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Friday, February 22, 2008

Not everyone seems happy with my current de-cluttering...

Crate o' Cat
I think it's a sit-down protest. I keep telling her that if I want to build a ten-foot furniture tower in the bedroom, then I'm going to need to fill that crate with books, but she's not budging. I think she's still upset that I threw out my copy of 'Catwatching' by Desmond Morris.

Anyhoo, in addition to spending several hours in the bedroom marvelling at the amount of junk Lisa's managed to stuff into the bottom of my wardrobe, I also visited the library yesterday. Mainly to see if they had a copy of 'Catwatching' by Desmond Morris. But also to see a new art installation called Bridgetown to Brighton, which involves building a traditional Caribbean slave hut (or 'Chattel House') in the middle of the hardback fiction department.

The last time I wrote a review of an art installation at the library, I received a piece of hate mail accusing me of being both ill-informed (that old chestnut) and a fool. So I'm not commenting on this one. Except to say that it looks like a prefab shed from B&Q.

What makes this building far better than the Rice Pavilion of last summer, however, is the fact that its creator, artist Christina Peake, appears to be living inside it for the entire seven week run. And she's very nice. And very bored. She even offered to wrestle me on the floor in front of a Frank Bowling painting just to relieve the tedium. I actually felt quite guilty about leaving her. In fact there was something about the way she turned to me as I left and said "I'm here until the end of March" which made me feel like putting her out of her misery by beating her unconscious with a copy of 'Catwatching' by Desmond Morris.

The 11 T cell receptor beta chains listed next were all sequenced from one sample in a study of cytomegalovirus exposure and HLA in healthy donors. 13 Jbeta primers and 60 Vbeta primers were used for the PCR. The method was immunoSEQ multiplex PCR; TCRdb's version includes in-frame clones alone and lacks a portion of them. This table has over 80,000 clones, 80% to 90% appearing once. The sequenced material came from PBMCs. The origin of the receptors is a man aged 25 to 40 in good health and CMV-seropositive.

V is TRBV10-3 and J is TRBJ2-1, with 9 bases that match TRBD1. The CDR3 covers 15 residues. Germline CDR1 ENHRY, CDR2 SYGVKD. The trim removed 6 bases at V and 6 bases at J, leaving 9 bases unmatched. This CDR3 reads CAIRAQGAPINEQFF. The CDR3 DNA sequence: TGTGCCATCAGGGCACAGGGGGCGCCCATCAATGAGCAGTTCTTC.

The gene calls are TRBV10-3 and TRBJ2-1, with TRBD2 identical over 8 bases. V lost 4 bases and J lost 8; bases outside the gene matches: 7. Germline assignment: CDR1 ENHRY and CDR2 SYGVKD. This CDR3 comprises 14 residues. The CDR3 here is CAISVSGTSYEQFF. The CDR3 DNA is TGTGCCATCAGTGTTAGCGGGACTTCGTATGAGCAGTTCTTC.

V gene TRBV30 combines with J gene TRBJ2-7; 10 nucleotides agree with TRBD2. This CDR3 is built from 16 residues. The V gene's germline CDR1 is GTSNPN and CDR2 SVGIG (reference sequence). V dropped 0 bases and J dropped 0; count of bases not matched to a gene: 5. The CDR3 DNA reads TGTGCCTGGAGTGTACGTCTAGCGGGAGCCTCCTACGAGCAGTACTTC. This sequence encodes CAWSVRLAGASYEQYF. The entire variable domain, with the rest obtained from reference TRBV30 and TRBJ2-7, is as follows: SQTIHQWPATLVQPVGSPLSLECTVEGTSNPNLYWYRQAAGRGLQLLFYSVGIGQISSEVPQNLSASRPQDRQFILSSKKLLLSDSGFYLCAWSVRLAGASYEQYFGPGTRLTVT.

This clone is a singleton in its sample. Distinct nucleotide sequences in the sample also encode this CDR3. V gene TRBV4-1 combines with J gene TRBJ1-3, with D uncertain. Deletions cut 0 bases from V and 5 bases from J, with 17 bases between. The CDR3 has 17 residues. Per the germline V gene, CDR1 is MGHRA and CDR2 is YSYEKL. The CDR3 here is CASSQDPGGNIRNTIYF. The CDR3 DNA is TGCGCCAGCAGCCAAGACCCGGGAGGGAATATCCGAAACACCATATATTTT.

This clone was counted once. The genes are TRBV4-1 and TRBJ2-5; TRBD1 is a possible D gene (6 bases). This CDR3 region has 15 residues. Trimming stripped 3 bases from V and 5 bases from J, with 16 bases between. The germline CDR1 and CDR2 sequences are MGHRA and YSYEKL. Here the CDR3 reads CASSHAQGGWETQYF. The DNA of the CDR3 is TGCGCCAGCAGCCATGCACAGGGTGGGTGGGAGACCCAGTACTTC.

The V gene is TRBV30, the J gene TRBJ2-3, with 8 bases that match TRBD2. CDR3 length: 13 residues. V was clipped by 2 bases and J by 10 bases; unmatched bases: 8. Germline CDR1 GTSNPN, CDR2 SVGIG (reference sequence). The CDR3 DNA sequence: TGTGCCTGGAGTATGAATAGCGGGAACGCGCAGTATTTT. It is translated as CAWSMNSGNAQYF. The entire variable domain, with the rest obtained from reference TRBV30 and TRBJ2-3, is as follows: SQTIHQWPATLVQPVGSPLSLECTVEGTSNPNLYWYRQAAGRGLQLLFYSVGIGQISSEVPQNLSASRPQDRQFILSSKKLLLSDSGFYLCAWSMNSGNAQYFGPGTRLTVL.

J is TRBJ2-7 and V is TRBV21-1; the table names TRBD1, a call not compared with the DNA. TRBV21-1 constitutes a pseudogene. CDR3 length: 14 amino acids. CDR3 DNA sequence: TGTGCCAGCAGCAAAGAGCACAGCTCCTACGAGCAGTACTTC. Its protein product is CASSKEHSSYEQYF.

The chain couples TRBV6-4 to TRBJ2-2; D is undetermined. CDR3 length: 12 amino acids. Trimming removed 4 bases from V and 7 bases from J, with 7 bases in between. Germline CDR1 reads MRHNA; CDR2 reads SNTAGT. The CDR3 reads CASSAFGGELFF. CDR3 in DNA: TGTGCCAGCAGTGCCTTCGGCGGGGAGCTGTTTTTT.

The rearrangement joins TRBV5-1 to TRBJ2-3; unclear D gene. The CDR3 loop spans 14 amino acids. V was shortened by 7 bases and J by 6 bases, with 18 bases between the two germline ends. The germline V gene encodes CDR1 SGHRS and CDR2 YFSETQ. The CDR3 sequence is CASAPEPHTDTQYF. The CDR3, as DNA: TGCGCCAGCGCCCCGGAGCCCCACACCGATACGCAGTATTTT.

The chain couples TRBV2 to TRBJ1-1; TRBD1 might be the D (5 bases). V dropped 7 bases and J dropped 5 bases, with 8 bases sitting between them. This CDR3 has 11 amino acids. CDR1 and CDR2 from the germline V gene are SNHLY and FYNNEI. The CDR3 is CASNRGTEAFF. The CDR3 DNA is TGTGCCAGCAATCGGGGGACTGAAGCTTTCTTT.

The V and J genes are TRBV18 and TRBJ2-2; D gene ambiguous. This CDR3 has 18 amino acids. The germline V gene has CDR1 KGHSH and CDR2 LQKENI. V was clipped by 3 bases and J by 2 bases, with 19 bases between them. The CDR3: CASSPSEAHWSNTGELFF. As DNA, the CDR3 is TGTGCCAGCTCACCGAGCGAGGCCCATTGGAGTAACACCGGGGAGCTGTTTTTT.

Anyhoo, I liked Christina. And she's clearly suffering for her art. So I felt I owed it to her to find out more. As you'll see if you click on the link above, the official 'Bridgetown to Brighton' website instructs visitors to e-mail for further details on the exhibition. Personally I wouldn't recommend it. Urban Flo (who sounds like a city girl) apparently "started in the heart of Pastor Amos Olivares in Greeley, Colorado" and is, as their website puts it, "Urban at it's best! Live Music, Drama, Dancing all with a JESUS Twist!". I think the Jesus Twist is a dance.

They also talk about "entering into an atmosphere of unexpected surprises", which is understandable when you consider that for the past two weeks they've been getting e-mails about slave huts in Brighton. It's probably not what they expected.

The people you should be e-mailing are Not so much a twist of Jesus as an arts administration company. Never has a hyphen been so important.